Premenstrual syndrome, body fat and bitter taste receptor gene TAS2R38 among adult Kullu females of Himachal Pradesh, India
Abstract:Objective: Premenstrual syndrome (PMS) is still a poorly understood and accepted condition. We evaluate the phenotypic variations at TAS2R38 gene locus in relation to PMS severity and adiposity measures among adult women. This is the first ever report describing association of PTC taste genetic locus with the PMS susceptibility.
Methods: The study was based on a cross-sectional sample of 105 adult rural women from the Kullu district, Himachal Pradesh. Retrospective approach was used to assess PMS. PTC tasting ability was assessed after Harris & Kalmus (1949). Each subject was measured for height, weight and body fat measures.
Results: 19.05% of the females were PTC non-tasters and 80.95% were tasters. Prevalence of PMS was 45.71%. Prevalence of severe type of PMS was very low, varying from 0–6%. Severity was highest in PMS-A type characterized by anxiety/irritability, tension, clumsiness, mood swings, nervousness, and insomnia. Females who tasted PTC bitter at lower concentrations had lowest PMS prevalence, while those who tasted PTC at higher concentration had highest PMS prevalence. Stature and body weight decreased with increase in PTC taste sensitivity. However, one-way ANOVA revealed that all the F-ratios were insignificant between the three discrete categories of low, medium and high PTC thresholds.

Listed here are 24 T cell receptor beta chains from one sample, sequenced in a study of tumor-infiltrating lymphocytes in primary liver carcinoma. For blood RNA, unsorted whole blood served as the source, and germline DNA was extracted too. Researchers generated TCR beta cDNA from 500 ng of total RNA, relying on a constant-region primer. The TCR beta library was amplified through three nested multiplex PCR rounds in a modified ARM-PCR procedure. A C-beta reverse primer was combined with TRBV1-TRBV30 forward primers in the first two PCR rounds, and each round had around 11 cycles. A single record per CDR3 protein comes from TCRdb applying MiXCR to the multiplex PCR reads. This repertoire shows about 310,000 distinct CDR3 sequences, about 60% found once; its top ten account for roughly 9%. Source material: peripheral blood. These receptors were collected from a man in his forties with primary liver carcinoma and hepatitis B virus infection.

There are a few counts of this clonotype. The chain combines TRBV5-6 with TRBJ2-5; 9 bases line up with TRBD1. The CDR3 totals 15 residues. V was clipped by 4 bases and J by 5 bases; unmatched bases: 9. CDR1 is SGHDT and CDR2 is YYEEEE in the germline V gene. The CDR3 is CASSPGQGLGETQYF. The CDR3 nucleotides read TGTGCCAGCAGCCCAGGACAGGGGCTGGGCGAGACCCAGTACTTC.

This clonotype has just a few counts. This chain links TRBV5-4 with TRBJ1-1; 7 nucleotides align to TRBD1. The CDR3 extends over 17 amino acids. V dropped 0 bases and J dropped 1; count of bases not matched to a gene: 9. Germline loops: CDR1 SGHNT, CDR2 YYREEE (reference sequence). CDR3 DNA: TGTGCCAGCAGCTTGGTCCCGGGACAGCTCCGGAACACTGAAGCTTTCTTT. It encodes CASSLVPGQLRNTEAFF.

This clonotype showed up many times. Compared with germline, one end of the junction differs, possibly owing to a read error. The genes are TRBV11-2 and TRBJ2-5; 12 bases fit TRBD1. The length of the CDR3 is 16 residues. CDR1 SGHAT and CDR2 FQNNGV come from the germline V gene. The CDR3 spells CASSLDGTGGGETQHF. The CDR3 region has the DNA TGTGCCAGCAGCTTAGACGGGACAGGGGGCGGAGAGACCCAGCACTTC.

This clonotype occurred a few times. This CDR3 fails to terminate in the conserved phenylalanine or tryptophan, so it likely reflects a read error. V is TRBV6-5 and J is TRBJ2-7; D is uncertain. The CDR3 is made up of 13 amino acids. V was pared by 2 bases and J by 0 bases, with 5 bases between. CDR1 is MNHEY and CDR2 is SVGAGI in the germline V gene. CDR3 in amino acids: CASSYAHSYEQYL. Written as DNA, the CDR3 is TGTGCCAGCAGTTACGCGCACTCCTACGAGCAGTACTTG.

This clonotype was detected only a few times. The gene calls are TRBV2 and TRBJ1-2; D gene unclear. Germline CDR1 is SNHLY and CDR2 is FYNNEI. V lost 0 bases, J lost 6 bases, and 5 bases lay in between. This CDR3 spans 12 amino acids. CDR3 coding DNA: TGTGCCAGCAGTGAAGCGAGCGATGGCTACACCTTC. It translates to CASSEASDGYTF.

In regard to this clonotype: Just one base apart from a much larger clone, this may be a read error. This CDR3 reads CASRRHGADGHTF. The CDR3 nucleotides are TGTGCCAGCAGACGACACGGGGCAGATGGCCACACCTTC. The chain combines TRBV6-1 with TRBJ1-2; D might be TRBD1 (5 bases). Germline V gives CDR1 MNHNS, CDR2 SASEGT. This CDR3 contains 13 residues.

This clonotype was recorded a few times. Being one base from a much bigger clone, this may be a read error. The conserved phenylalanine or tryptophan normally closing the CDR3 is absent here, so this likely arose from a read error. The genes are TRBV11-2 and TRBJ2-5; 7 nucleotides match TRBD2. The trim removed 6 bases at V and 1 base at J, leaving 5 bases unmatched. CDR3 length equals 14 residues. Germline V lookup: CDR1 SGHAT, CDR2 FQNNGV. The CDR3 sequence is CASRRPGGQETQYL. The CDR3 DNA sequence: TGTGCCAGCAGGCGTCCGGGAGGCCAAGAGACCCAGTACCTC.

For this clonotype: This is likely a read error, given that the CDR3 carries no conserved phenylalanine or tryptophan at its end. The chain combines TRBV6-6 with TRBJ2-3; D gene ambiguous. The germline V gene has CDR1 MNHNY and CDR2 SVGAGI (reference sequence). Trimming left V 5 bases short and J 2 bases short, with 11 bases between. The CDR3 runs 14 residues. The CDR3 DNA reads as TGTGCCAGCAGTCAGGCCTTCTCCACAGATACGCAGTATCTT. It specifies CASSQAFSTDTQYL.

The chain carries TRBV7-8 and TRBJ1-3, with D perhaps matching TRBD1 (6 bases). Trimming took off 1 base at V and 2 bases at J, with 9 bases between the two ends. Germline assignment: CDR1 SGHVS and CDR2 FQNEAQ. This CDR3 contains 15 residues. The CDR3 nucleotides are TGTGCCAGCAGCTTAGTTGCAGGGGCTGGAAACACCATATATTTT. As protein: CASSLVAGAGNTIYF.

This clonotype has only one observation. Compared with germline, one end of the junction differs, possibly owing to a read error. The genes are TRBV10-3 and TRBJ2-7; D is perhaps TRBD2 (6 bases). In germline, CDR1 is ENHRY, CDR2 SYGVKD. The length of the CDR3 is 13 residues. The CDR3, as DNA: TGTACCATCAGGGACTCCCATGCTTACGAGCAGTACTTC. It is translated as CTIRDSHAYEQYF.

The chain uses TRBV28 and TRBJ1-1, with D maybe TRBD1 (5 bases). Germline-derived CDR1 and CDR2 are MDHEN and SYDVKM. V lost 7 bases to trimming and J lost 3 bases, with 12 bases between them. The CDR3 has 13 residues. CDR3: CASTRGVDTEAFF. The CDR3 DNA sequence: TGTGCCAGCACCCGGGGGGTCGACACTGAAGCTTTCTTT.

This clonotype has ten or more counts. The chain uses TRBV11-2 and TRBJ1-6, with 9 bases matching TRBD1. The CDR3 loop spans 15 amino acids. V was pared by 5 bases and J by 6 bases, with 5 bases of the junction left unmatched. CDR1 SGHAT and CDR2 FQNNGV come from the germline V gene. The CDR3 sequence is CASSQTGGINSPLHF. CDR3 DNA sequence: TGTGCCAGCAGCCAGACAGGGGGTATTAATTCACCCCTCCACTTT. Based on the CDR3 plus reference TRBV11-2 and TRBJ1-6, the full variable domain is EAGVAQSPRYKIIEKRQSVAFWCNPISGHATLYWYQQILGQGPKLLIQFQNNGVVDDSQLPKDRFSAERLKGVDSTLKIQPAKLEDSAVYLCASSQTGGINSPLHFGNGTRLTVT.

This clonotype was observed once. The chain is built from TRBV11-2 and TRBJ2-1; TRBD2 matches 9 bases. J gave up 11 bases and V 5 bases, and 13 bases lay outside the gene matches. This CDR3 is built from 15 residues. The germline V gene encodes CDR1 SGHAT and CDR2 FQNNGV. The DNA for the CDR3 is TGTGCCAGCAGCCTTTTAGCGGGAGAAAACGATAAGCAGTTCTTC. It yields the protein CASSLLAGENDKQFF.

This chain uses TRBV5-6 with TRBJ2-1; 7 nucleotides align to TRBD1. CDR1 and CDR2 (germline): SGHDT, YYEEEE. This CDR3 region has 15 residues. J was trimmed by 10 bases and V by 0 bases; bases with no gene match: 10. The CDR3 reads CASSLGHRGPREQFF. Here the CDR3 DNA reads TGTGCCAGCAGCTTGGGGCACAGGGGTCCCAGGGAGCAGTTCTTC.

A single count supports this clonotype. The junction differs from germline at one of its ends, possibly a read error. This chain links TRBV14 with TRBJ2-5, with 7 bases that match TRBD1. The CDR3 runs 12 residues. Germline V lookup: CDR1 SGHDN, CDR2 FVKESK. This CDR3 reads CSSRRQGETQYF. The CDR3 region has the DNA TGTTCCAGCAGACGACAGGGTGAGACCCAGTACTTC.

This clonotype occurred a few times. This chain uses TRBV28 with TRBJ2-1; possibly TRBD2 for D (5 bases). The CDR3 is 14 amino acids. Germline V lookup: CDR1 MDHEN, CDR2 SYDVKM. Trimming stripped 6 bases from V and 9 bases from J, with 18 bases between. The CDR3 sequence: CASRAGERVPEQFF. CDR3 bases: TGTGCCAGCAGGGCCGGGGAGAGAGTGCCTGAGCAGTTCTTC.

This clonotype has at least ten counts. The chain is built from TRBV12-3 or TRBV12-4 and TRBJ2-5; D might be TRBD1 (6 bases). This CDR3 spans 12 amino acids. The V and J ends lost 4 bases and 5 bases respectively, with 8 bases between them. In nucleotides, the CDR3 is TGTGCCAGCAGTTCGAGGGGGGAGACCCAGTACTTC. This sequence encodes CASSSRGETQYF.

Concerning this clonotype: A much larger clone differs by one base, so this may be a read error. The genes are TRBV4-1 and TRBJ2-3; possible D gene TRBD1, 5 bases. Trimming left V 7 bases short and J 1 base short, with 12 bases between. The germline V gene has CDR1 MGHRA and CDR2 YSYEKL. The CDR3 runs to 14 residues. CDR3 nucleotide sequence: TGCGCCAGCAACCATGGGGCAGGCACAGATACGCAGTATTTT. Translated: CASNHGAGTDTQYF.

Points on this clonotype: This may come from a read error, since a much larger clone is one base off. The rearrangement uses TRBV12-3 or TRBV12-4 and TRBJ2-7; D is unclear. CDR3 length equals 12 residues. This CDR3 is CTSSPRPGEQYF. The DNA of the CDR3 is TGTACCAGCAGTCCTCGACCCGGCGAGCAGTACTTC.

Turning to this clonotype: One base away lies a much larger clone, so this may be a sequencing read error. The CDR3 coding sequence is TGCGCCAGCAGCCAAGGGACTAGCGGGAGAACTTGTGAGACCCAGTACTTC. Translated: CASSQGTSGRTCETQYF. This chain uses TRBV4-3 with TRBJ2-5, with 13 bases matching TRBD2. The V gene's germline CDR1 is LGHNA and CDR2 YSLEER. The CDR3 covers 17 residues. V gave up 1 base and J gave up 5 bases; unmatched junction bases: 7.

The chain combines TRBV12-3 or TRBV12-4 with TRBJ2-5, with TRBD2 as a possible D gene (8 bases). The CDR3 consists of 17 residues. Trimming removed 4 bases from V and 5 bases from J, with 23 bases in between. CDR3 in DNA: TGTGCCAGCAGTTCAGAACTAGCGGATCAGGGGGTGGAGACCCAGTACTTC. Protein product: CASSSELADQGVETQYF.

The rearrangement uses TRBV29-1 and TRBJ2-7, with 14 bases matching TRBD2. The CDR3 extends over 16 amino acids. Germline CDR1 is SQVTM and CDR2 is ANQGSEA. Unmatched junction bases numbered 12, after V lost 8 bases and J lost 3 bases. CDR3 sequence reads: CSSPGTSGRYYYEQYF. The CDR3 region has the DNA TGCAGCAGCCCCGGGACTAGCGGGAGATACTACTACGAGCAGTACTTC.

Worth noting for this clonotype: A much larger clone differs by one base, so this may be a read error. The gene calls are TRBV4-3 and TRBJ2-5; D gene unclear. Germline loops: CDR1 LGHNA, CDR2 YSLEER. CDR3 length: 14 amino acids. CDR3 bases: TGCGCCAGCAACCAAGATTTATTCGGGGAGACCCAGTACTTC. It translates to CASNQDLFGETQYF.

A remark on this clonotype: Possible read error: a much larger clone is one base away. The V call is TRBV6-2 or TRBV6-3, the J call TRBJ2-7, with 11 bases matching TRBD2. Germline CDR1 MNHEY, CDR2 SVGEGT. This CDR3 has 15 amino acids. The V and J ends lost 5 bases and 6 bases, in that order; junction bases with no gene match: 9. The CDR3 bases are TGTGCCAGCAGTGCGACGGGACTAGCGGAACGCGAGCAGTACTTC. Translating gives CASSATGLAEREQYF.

Conclusion: Our results are compatible with the hypothesis that the bitter receptor gene TAS2R38 could not serve as a significant predictor of anthropometric measurements though some indirect pathways may not be ruled out, but the gene is significantly correlated with PMS susceptibility and severity.
Document Type: Research Article
Publication date: July 1, 2013
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- Anthropologischer Anzeiger is an international journal of human biology. It publishes original research papers on all fields of human biological research, that is, on all aspects, theoretical and practical of studies of human variability, including application of molecular methods and their tangents to cultural and social anthropology.
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